Barack Obama’s speech at yesterday’s memorial service for Nelson Mandela was hailed as another one of his great oratory performances.
But it has been claimed today that the man who stood next to him on stage to translate his moving tribute into sign language was a FAKE, who had never been trained to sign and whose signals made absolutely no sense to deaf people.
The man also appeared alongside service organiser Cyril Ramaphosa and other world leaders as they spoke to a crowd of 80,000 at Johannesburg’s FNB Stadium – with pictures of his gibberish gestures beamed around the world to millions more.
Questions were first raised about the man’s authenticity on Twitter, with the national director of the Deaf Federation of South Africa Bruno Peter Druchen tweeting: “Please get RID of this CLOWN interpreter, please!”
He later added: “This person is not using sign language at all, I am (a) deaf person myself…I use sign language every day.”
South African Sign Language interpreter and trainer Francois Deysel said the man’s signs “make no sense”, and that he was just “moving his arms to try to look busy”.
He added: “It is embarrassing and making a mockery of our profession.”
South Africa’s Deaf Federation later told the BBC World Service the man “is not recognised and has never been trained to sign”, while the World Association of Sign Language Interpreters (WASLI) said he was not using any accepted form of sign language in the world.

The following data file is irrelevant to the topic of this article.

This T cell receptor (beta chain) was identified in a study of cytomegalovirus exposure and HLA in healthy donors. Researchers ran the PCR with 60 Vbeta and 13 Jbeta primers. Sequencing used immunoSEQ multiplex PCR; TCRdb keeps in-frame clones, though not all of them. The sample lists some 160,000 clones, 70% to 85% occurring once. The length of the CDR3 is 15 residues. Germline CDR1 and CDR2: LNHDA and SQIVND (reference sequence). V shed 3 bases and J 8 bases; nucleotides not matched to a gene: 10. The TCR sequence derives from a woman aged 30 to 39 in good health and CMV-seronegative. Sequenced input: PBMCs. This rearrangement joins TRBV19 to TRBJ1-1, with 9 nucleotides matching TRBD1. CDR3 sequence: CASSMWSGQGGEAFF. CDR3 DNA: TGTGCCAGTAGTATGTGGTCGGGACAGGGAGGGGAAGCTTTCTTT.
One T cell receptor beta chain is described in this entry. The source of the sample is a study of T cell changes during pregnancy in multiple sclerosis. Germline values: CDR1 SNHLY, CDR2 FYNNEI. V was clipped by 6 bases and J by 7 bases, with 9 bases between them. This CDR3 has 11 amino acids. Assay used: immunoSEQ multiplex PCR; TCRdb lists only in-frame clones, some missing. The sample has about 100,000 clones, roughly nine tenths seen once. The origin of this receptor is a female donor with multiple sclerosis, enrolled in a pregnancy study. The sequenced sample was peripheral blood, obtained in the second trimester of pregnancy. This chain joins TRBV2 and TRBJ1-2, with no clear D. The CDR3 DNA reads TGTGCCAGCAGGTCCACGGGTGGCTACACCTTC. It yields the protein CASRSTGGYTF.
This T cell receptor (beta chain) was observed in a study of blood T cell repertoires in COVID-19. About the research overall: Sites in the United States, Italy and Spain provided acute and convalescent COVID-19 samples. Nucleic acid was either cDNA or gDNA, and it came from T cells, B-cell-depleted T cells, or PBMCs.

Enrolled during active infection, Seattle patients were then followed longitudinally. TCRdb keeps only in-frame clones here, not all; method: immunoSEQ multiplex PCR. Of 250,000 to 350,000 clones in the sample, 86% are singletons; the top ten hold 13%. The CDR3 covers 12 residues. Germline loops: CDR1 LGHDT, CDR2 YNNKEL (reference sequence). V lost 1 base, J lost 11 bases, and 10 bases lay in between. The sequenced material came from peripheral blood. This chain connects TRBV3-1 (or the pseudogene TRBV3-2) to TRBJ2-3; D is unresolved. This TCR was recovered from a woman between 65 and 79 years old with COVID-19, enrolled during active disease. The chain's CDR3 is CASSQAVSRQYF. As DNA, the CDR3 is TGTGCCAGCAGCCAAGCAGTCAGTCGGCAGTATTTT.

Sheena Walters, from WASLI, told SBS news: “It seems quite obvious that the interpreter isn’t using South African sign language.
“Most sign languages across the world share a similar structure and pattern and this person seems to be making a lot of repetitive signs and isn’t displaying the usual facial expression or structure of sign language that you would normally see.”
Charlie Swinborne of The Limping Chicken – a British blog for deaf people – said the man appeared to be using a “strange repetitive rythmn”, while occasionally swinging his shoulders.
They added: “On a day when the world saluted a man who fought oppression, a guy stood on stage and effectively oppressed another minority – deaf people, by making a mockery of our language.”
“Above all I feel sorry for deaf South Africans, who should have had amazing access to the service, with a top-class interpreter there on screen, but got this instead.”